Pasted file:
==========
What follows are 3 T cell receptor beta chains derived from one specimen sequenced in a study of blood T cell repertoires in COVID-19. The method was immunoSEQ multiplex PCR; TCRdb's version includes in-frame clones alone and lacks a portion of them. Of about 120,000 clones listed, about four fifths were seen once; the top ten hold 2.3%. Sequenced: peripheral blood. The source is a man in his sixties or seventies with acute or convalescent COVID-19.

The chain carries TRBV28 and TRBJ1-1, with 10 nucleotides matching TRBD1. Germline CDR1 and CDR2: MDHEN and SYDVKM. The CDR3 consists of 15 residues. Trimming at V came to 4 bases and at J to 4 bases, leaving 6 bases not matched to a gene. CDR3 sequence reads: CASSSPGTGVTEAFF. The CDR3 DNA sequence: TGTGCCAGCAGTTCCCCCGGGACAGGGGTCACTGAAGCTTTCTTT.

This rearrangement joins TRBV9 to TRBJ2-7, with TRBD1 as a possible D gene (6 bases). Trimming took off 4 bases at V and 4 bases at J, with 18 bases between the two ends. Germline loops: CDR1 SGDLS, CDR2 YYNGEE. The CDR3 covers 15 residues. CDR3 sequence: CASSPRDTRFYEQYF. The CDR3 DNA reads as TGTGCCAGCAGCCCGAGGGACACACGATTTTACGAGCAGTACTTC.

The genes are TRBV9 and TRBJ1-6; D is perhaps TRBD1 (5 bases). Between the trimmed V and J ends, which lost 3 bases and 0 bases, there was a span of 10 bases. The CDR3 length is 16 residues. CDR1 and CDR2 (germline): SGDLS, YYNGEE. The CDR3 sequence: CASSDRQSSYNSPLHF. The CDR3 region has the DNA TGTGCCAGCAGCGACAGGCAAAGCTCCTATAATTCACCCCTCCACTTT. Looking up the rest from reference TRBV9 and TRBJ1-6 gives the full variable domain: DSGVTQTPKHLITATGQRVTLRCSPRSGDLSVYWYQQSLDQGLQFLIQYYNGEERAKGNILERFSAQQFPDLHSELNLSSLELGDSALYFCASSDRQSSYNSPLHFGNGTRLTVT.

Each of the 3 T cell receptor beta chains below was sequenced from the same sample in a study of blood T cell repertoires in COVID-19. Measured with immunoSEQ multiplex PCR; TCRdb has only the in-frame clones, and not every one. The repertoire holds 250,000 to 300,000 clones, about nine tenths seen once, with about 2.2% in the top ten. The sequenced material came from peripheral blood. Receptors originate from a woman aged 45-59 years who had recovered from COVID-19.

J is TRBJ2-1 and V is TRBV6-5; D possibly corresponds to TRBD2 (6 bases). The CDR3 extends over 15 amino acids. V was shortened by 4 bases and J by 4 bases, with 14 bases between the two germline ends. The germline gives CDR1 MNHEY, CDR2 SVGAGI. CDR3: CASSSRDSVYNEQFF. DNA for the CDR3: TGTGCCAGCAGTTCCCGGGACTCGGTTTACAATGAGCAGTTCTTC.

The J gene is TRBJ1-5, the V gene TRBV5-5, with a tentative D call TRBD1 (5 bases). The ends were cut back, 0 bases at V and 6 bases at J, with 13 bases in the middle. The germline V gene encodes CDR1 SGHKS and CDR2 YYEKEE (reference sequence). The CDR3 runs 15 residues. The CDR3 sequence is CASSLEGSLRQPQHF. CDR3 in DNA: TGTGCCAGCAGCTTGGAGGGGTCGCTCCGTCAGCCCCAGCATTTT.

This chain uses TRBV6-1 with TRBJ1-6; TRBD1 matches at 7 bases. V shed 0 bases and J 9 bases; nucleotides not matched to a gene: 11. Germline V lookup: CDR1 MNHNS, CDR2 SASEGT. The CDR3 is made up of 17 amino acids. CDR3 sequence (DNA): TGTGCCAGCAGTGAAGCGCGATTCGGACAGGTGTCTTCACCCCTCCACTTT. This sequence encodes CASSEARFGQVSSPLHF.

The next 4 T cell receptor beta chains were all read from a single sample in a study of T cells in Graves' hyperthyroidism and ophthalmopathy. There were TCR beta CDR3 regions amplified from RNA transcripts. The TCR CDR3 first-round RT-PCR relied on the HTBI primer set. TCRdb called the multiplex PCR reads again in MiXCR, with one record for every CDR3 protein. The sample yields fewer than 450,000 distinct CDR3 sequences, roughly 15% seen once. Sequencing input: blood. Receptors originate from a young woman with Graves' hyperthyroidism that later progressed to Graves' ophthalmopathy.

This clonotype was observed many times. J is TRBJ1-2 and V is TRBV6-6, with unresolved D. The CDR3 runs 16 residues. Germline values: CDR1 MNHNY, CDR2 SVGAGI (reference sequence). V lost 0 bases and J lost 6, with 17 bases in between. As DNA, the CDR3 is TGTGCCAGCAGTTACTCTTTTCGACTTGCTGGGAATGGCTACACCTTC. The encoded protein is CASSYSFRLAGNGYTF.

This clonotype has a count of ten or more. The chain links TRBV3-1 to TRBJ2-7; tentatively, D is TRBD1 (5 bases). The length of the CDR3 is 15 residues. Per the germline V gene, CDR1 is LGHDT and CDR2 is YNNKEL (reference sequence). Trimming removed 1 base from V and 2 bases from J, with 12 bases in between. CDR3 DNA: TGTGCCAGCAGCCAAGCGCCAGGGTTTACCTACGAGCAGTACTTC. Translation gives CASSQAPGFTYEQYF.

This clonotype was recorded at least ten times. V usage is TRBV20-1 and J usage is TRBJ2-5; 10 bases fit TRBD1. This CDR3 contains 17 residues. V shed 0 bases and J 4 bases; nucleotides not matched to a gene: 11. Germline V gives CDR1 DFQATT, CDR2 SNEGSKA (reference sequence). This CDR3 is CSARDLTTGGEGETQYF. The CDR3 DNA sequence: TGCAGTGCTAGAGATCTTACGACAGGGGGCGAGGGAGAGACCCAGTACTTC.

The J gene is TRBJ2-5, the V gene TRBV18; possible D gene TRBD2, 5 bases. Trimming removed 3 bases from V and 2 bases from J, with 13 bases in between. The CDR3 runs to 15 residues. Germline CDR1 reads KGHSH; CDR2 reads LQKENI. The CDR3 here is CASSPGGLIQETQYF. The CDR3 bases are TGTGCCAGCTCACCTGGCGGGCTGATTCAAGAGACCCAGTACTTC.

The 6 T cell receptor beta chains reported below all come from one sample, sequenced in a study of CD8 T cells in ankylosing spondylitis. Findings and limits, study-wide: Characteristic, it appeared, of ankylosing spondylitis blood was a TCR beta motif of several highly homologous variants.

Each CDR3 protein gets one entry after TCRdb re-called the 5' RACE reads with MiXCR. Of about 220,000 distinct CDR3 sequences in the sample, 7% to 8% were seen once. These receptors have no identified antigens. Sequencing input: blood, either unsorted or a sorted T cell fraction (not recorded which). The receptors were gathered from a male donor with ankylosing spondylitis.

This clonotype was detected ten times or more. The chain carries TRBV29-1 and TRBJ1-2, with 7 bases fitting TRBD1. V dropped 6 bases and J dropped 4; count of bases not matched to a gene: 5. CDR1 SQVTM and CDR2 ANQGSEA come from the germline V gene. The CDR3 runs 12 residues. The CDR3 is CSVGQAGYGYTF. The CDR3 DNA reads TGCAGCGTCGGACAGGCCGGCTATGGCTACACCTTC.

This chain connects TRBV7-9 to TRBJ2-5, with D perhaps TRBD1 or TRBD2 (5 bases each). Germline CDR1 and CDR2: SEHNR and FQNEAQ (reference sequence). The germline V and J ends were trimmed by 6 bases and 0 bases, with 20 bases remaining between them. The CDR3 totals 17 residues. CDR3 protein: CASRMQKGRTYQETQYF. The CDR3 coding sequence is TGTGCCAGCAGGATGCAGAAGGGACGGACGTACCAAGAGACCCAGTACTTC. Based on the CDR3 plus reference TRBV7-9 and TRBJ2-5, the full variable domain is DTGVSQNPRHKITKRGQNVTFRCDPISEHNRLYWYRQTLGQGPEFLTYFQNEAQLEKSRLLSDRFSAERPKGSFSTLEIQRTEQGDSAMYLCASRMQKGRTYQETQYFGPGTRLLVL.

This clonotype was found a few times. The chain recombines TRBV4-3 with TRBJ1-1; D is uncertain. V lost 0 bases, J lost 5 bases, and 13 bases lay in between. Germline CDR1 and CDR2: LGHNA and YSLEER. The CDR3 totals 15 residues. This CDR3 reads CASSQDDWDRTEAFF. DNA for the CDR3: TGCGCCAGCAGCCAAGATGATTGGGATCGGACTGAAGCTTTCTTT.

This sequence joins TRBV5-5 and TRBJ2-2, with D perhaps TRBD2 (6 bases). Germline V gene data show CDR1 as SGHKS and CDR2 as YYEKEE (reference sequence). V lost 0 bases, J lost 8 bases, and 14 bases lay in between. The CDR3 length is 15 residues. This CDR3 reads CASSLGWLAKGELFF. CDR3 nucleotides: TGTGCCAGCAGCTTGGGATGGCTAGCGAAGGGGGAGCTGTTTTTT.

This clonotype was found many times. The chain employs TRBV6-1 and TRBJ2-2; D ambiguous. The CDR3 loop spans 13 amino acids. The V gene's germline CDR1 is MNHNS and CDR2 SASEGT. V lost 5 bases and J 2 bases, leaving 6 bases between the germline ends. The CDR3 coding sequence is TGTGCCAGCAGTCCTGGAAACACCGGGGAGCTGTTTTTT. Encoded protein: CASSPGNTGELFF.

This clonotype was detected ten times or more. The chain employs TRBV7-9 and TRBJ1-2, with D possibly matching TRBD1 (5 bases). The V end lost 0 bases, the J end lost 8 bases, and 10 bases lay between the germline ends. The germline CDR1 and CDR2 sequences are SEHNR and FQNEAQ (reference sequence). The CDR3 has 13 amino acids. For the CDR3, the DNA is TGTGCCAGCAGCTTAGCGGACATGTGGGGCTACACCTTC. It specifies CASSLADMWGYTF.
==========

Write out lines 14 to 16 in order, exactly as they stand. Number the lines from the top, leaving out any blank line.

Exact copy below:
The 6 T cell receptor beta chains reported below all come from one sample, sequenced in a study of CD8 T cells in ankylosing spondylitis. Findings and limits, study-wide: Characteristic, it appeared, of ankylosing spondylitis blood was a TCR beta motif of several highly homologous variants.

Each CDR3 protein gets one entry after TCRdb re-called the 5' RACE reads with MiXCR. Of about 220,000 distinct CDR3 sequences in the sample, 7% to 8% were seen once. These receptors have no identified antigens. Sequencing input: blood, either unsorted or a sorted T cell fraction (not recorded which). The receptors were gathered from a male donor with ankylosing spondylitis.

This clonotype was detected ten times or more. The chain carries TRBV29-1 and TRBJ1-2, with 7 bases fitting TRBD1. V dropped 6 bases and J dropped 4; count of bases not matched to a gene: 5. CDR1 SQVTM and CDR2 ANQGSEA come from the germline V gene. The CDR3 runs 12 residues. The CDR3 is CSVGQAGYGYTF. The CDR3 DNA reads TGCAGCGTCGGACAGGCCGGCTATGGCTACACCTTC.